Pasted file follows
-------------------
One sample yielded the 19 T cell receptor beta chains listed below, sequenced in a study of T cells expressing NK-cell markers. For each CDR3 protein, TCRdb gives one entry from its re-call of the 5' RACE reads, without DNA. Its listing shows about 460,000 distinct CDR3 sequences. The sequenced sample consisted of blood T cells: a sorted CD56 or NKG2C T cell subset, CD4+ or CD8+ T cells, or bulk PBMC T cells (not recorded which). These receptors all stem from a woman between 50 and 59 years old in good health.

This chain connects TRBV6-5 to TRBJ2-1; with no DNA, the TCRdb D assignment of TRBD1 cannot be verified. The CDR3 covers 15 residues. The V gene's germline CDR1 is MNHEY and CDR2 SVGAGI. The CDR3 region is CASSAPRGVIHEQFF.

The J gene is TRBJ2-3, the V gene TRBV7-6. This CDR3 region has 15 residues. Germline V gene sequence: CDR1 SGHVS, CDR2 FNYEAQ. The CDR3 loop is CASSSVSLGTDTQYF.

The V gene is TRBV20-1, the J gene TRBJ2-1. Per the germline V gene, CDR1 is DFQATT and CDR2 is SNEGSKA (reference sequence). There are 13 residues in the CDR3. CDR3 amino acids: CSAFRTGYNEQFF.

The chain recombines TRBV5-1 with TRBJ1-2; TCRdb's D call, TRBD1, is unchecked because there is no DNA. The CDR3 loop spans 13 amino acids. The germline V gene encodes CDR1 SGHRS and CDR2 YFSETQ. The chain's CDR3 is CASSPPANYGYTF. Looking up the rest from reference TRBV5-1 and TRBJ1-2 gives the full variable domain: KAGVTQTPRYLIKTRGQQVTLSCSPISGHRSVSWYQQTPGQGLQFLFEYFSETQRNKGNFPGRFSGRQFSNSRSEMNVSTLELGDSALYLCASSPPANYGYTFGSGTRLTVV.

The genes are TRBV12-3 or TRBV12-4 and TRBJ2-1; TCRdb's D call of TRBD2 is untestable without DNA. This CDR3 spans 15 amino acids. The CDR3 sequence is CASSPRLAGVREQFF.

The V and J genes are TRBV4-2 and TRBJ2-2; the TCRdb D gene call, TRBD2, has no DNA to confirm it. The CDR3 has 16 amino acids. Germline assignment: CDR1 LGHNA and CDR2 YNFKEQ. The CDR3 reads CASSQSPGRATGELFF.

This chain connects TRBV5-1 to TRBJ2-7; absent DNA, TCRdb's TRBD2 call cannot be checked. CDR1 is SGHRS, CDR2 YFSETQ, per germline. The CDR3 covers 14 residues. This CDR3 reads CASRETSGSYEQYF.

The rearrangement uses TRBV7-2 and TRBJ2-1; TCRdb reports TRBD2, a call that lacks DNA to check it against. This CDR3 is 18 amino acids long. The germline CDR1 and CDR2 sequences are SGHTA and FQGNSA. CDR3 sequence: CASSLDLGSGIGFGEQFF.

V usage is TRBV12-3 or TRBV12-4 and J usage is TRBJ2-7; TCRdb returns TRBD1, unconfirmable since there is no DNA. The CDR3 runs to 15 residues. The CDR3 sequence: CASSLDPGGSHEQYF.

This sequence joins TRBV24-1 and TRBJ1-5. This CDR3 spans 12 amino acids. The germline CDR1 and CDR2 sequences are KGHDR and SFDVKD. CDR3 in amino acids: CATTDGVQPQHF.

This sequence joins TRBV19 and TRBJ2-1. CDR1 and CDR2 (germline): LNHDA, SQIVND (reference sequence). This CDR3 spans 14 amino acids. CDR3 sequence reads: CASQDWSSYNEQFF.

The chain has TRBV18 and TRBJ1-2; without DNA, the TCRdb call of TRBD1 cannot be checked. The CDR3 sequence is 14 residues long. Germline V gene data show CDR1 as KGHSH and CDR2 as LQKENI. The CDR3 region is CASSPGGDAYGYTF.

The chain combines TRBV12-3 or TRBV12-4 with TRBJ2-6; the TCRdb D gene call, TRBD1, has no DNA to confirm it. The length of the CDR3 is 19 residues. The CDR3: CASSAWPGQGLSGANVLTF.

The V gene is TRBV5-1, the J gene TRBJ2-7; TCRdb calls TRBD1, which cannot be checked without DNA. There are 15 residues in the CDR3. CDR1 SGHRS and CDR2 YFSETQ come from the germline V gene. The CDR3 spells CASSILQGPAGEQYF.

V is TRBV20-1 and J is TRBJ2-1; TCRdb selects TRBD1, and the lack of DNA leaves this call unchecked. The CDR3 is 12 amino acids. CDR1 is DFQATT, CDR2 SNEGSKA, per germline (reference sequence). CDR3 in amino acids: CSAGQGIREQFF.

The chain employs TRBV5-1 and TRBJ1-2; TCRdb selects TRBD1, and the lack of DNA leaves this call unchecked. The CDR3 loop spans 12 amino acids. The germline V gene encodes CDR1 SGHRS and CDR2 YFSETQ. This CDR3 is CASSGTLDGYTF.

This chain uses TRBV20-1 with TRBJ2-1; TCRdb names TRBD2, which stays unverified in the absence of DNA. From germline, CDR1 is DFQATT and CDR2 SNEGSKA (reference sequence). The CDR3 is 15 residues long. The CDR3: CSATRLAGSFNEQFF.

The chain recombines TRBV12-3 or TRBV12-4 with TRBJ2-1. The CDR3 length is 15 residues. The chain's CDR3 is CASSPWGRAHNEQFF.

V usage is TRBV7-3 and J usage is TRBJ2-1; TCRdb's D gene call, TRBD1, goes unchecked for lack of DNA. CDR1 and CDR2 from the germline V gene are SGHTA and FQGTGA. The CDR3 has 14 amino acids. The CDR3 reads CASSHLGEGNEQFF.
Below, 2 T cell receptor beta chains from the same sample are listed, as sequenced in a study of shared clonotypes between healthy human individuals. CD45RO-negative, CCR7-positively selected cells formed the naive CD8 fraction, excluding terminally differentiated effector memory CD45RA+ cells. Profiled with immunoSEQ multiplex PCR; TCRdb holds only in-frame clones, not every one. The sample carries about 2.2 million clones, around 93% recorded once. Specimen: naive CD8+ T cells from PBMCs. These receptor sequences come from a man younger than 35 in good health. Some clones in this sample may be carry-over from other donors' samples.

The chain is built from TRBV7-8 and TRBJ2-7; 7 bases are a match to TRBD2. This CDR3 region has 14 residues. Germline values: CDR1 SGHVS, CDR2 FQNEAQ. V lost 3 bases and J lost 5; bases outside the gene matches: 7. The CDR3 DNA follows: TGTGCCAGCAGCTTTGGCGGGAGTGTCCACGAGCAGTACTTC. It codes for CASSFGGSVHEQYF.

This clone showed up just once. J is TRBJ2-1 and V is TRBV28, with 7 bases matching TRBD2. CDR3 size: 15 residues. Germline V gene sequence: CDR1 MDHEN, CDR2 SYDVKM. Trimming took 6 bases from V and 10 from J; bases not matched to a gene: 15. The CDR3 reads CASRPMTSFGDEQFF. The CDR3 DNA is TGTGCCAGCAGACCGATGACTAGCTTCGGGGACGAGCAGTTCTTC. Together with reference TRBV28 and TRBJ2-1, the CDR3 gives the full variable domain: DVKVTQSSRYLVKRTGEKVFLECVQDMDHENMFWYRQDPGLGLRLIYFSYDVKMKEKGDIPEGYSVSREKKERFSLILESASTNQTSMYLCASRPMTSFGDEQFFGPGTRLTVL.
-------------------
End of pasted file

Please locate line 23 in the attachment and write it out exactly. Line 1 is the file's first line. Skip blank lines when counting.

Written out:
This clone showed up just once. J is TRBJ2-1 and V is TRBV28, with 7 bases matching TRBD2. CDR3 size: 15 residues. Germline V gene sequence: CDR1 MDHEN, CDR2 SYDVKM. Trimming took 6 bases from V and 10 from J; bases not matched to a gene: 15. The CDR3 reads CASRPMTSFGDEQFF. The CDR3 DNA is TGTGCCAGCAGACCGATGACTAGCTTCGGGGACGAGCAGTTCTTC. Together with reference TRBV28 and TRBJ2-1, the CDR3 gives the full variable domain: DVKVTQSSRYLVKRTGEKVFLECVQDMDHENMFWYRQDPGLGLRLIYFSYDVKMKEKGDIPEGYSVSREKKERFSLILESASTNQTSMYLCASRPMTSFGDEQFFGPGTRLTVL.